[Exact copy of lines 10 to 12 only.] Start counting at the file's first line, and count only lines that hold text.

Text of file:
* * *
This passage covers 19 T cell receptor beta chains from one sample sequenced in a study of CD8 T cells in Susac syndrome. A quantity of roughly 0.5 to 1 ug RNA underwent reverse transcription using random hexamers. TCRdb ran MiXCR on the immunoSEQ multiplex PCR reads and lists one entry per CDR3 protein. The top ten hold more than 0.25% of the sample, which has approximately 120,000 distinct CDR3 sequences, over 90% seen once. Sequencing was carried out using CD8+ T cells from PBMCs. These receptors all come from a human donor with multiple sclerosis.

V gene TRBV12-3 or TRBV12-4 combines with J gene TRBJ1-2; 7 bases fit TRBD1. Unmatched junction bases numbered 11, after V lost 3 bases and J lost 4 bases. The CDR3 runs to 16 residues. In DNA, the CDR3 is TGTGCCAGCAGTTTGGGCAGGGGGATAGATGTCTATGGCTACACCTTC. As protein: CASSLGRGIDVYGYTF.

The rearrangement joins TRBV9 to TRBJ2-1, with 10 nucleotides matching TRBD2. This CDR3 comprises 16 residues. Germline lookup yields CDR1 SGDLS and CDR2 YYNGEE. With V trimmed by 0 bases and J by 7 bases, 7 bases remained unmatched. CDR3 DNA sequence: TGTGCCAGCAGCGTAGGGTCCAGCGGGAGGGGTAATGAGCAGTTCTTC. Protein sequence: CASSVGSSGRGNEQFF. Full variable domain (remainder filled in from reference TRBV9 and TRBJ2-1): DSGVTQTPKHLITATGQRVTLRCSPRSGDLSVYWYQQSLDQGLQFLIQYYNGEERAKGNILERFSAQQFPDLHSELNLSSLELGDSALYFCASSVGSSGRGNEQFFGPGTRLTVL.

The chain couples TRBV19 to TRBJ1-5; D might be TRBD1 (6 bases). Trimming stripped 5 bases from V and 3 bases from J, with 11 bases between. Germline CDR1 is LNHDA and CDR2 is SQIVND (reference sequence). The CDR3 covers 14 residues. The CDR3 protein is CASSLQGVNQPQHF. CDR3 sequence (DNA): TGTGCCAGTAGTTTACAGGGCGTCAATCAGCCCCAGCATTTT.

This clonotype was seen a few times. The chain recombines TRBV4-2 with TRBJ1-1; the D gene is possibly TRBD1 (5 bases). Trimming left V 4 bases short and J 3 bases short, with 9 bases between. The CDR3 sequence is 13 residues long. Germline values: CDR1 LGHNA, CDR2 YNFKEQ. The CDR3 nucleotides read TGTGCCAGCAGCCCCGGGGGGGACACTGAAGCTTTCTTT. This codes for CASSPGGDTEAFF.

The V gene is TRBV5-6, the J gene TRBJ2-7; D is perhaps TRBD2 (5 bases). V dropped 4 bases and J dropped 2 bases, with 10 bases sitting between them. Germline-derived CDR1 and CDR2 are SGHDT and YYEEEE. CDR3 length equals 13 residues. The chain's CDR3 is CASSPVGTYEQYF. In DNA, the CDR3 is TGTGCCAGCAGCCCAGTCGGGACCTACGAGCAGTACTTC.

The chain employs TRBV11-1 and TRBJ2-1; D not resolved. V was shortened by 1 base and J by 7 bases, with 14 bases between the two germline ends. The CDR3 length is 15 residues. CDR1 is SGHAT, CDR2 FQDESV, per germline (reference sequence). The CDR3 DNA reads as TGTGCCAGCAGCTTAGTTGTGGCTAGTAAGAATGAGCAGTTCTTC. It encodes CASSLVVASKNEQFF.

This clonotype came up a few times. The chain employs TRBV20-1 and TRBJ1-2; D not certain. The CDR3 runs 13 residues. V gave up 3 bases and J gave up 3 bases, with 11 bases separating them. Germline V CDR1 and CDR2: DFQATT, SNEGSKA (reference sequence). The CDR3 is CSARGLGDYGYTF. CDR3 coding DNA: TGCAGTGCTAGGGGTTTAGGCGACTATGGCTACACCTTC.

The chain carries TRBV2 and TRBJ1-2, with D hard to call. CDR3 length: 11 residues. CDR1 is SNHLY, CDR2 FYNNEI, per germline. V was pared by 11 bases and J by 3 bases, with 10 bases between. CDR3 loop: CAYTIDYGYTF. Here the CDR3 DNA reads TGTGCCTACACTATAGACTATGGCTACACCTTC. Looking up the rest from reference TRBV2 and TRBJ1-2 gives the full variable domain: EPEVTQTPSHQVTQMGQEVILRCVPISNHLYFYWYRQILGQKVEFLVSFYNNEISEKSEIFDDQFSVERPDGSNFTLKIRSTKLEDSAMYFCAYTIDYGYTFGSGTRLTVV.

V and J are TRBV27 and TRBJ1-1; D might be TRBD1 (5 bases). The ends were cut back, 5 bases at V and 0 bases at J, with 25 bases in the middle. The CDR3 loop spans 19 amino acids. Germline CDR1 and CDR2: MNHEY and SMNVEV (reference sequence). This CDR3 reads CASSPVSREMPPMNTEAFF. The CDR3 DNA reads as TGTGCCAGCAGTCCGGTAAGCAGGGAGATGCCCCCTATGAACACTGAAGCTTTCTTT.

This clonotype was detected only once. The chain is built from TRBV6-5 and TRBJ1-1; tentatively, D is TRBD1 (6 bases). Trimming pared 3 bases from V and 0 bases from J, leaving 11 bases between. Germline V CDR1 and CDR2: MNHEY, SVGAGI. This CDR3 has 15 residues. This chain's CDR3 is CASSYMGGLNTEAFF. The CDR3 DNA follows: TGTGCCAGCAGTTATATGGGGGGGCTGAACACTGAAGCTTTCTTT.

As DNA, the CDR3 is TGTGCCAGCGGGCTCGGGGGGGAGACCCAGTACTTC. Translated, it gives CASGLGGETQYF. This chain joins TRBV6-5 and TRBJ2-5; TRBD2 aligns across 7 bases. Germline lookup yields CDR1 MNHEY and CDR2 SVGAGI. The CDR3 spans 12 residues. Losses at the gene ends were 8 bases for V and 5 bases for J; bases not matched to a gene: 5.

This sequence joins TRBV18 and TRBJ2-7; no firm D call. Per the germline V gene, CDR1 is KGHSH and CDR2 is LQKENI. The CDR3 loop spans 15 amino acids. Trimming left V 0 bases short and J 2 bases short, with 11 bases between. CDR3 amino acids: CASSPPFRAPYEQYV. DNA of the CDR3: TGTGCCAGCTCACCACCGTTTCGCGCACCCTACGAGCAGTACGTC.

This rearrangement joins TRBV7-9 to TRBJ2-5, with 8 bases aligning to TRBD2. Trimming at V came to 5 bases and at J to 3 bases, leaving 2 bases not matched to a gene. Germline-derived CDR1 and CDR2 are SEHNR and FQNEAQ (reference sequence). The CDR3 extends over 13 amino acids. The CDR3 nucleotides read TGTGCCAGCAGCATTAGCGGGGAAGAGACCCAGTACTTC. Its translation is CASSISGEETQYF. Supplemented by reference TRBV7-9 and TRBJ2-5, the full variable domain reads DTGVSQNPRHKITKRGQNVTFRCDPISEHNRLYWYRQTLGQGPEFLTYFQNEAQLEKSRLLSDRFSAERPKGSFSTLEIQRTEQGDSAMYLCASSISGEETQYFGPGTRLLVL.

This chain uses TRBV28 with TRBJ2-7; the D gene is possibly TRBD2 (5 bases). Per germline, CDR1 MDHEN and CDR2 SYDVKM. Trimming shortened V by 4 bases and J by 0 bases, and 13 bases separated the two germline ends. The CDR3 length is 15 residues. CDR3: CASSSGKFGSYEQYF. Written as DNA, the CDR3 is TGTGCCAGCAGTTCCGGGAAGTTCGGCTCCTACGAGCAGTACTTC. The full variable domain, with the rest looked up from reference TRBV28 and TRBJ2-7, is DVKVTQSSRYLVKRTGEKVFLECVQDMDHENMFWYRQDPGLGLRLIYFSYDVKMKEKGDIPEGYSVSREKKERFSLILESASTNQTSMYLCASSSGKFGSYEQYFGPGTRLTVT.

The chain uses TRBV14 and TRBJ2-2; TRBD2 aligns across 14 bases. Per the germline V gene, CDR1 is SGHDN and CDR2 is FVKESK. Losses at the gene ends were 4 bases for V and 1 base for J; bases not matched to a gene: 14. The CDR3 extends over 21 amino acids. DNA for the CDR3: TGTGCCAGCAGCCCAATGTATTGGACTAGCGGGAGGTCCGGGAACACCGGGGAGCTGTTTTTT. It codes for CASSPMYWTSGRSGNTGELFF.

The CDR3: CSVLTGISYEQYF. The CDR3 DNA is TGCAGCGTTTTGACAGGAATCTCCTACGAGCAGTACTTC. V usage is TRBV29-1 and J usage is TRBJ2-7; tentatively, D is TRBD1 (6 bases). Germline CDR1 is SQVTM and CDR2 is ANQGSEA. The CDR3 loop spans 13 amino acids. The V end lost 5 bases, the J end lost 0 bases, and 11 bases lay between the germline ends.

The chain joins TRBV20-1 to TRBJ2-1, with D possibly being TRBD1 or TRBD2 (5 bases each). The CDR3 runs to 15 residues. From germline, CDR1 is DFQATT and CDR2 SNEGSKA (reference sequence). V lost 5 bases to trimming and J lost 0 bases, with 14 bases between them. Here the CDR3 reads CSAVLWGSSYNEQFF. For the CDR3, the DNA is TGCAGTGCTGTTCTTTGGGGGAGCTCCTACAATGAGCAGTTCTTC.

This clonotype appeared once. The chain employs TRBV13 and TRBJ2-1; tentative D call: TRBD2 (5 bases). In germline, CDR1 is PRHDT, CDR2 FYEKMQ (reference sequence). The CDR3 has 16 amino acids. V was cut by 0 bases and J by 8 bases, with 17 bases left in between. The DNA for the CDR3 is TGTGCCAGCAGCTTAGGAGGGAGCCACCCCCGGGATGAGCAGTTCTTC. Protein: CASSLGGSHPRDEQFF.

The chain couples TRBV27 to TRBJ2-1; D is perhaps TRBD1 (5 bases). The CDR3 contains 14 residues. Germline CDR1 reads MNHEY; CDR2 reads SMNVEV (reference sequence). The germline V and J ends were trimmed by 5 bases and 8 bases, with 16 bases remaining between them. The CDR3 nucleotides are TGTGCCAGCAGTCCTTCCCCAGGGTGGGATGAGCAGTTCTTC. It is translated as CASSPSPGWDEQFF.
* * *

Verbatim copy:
V and J are TRBV27 and TRBJ1-1; D might be TRBD1 (5 bases). The ends were cut back, 5 bases at V and 0 bases at J, with 25 bases in the middle. The CDR3 loop spans 19 amino acids. Germline CDR1 and CDR2: MNHEY and SMNVEV (reference sequence). This CDR3 reads CASSPVSREMPPMNTEAFF. The CDR3 DNA reads as TGTGCCAGCAGTCCGGTAAGCAGGGAGATGCCCCCTATGAACACTGAAGCTTTCTTT.

This clonotype was detected only once. The chain is built from TRBV6-5 and TRBJ1-1; tentatively, D is TRBD1 (6 bases). Trimming pared 3 bases from V and 0 bases from J, leaving 11 bases between. Germline V CDR1 and CDR2: MNHEY, SVGAGI. This CDR3 has 15 residues. This chain's CDR3 is CASSYMGGLNTEAFF. The CDR3 DNA follows: TGTGCCAGCAGTTATATGGGGGGGCTGAACACTGAAGCTTTCTTT.

As DNA, the CDR3 is TGTGCCAGCGGGCTCGGGGGGGAGACCCAGTACTTC. Translated, it gives CASGLGGETQYF. This chain joins TRBV6-5 and TRBJ2-5; TRBD2 aligns across 7 bases. Germline lookup yields CDR1 MNHEY and CDR2 SVGAGI. The CDR3 spans 12 residues. Losses at the gene ends were 8 bases for V and 5 bases for J; bases not matched to a gene: 5.